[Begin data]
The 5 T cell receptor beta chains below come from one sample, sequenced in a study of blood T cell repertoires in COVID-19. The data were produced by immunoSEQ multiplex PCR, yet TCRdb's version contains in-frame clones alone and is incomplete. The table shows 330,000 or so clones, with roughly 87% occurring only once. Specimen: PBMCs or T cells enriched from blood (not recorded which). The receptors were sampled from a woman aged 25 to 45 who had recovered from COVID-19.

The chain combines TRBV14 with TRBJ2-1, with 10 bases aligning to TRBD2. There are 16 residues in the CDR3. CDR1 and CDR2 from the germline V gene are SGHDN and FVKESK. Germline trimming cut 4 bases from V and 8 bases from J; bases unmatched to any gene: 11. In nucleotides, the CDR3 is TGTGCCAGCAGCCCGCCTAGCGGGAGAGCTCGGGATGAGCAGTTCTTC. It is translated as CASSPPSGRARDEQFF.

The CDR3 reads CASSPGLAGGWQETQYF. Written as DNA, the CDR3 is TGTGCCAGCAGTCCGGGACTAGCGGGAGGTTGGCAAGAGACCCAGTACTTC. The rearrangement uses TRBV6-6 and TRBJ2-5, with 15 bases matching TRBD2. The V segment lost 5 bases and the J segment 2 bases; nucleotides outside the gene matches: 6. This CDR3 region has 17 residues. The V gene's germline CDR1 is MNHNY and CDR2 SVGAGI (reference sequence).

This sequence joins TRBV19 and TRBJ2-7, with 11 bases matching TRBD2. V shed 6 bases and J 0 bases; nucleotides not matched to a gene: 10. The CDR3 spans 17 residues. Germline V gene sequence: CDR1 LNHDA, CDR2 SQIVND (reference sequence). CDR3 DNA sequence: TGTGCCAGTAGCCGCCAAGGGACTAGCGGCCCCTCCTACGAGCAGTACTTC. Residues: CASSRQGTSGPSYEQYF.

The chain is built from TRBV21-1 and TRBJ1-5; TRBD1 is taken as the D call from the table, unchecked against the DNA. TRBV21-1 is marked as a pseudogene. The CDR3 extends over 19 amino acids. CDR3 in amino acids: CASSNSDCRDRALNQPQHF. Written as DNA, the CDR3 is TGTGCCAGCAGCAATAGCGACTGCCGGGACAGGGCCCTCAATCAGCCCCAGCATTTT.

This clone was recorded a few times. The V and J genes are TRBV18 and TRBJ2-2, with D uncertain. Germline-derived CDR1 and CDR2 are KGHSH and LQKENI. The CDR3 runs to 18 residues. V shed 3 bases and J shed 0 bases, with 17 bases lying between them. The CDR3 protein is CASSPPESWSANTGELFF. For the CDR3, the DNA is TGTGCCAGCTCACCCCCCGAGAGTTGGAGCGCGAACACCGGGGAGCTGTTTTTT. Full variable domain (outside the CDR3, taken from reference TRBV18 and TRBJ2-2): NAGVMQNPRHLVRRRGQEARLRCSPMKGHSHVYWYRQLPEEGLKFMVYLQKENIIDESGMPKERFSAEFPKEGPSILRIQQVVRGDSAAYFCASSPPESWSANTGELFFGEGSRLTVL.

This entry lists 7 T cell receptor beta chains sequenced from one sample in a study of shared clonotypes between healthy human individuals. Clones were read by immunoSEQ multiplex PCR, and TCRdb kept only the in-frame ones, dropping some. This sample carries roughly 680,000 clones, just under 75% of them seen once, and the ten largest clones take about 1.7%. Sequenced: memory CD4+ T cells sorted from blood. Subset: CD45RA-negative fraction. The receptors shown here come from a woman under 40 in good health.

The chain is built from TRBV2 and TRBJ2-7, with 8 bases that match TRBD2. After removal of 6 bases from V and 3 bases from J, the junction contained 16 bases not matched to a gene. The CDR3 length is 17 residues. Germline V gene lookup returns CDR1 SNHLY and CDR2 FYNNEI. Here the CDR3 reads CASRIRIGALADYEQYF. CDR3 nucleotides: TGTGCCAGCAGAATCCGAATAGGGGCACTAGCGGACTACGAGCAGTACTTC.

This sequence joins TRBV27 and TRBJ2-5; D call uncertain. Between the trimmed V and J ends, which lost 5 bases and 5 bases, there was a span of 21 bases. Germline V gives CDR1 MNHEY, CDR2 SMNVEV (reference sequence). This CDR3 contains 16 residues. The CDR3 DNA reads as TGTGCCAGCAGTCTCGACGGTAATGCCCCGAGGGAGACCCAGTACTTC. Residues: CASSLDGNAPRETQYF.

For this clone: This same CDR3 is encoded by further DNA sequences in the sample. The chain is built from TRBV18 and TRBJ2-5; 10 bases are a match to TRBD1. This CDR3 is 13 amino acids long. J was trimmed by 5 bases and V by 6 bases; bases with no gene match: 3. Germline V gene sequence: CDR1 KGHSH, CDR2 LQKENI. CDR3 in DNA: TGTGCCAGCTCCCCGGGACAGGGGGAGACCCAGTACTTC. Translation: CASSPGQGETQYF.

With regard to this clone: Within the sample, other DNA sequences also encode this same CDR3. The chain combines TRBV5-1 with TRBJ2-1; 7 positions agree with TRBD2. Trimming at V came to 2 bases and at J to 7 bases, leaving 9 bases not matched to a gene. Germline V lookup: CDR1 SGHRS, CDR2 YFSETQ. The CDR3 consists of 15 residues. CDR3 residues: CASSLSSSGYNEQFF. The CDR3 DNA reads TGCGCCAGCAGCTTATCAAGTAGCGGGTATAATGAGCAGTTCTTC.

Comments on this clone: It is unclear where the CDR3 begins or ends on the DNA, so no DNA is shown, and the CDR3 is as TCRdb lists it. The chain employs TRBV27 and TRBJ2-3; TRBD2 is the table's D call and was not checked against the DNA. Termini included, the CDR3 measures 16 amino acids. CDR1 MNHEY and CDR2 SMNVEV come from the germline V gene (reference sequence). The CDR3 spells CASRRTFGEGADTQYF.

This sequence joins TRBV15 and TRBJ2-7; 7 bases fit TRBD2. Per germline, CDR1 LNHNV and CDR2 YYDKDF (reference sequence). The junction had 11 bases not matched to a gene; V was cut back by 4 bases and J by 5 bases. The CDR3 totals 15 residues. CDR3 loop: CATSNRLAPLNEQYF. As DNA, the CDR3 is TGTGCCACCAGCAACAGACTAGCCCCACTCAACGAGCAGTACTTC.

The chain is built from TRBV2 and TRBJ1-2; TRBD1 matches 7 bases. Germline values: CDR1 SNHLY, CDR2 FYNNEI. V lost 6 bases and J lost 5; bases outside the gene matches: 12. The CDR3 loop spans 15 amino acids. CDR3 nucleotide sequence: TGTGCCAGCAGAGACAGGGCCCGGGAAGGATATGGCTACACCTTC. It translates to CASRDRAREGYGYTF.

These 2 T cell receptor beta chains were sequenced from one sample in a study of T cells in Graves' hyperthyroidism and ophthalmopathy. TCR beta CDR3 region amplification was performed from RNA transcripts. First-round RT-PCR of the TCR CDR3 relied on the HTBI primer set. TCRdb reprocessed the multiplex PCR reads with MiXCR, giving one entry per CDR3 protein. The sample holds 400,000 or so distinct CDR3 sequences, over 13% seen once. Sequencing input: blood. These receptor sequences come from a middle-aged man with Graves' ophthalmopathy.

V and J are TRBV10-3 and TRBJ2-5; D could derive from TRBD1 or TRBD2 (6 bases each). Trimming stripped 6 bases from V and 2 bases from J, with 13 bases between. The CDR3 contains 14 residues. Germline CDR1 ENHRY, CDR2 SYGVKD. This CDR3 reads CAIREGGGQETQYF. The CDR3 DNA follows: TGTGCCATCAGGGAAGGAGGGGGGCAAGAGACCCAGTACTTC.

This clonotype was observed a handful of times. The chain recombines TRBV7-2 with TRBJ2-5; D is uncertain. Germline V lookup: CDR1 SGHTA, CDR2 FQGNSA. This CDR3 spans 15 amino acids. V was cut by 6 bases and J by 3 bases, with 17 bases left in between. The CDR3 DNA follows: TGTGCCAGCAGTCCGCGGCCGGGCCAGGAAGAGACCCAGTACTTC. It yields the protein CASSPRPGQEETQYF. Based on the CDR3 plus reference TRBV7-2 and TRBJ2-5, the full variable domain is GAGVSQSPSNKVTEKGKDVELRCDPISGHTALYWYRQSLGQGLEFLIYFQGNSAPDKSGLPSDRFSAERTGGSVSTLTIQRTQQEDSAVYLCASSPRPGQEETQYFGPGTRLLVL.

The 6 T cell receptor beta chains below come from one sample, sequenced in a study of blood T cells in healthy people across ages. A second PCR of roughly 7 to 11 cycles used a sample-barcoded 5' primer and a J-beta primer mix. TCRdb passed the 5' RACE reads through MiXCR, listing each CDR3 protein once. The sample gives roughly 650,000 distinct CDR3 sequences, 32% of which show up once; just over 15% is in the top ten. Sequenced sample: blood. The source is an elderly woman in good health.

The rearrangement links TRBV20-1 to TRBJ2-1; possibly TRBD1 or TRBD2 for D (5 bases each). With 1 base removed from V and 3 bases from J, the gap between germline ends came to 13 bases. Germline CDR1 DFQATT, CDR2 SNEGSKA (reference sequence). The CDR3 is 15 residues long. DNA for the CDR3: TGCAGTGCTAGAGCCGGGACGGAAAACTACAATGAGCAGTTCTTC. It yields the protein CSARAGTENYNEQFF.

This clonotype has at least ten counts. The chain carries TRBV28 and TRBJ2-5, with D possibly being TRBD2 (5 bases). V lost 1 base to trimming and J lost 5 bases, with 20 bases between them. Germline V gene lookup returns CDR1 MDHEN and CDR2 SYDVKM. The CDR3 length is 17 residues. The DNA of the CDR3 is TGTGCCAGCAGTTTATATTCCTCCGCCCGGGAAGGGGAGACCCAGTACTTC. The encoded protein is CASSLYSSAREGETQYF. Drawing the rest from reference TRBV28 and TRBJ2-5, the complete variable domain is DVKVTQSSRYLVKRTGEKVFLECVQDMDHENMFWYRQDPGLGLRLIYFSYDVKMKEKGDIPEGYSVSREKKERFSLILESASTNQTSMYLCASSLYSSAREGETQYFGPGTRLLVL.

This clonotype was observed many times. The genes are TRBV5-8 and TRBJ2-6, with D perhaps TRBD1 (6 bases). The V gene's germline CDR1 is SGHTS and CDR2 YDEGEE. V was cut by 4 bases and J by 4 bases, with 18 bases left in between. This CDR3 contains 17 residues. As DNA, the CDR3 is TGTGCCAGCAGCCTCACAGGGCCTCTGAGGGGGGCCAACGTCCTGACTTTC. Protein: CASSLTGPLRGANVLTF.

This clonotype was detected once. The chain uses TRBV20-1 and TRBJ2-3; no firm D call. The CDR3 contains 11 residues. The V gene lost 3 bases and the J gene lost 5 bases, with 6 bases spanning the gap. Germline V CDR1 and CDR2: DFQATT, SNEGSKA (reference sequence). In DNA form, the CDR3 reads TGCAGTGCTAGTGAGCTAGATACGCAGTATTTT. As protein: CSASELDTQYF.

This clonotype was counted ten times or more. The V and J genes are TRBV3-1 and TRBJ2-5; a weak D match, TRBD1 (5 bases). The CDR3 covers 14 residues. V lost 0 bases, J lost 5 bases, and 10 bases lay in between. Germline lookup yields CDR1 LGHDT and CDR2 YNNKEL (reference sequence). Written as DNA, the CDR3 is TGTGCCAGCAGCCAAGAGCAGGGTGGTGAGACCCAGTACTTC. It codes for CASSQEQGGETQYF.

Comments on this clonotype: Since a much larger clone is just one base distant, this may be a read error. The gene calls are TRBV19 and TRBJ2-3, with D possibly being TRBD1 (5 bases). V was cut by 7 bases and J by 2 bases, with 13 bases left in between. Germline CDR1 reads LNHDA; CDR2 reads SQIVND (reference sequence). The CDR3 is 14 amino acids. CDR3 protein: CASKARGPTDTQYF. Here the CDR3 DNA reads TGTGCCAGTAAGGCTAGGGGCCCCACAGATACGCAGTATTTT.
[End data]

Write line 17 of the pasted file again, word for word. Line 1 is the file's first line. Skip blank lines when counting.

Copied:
This clonotype was observed a handful of times. The chain recombines TRBV7-2 with TRBJ2-5; D is uncertain. Germline V lookup: CDR1 SGHTA, CDR2 FQGNSA. This CDR3 spans 15 amino acids. V was cut by 6 bases and J by 3 bases, with 17 bases left in between. The CDR3 DNA follows: TGTGCCAGCAGTCCGCGGCCGGGCCAGGAAGAGACCCAGTACTTC. It yields the protein CASSPRPGQEETQYF. Based on the CDR3 plus reference TRBV7-2 and TRBJ2-5, the full variable domain is GAGVSQSPSNKVTEKGKDVELRCDPISGHTALYWYRQSLGQGLEFLIYFQGNSAPDKSGLPSDRFSAERTGGSVSTLTIQRTQQEDSAVYLCASSPRPGQEETQYFGPGTRLLVL.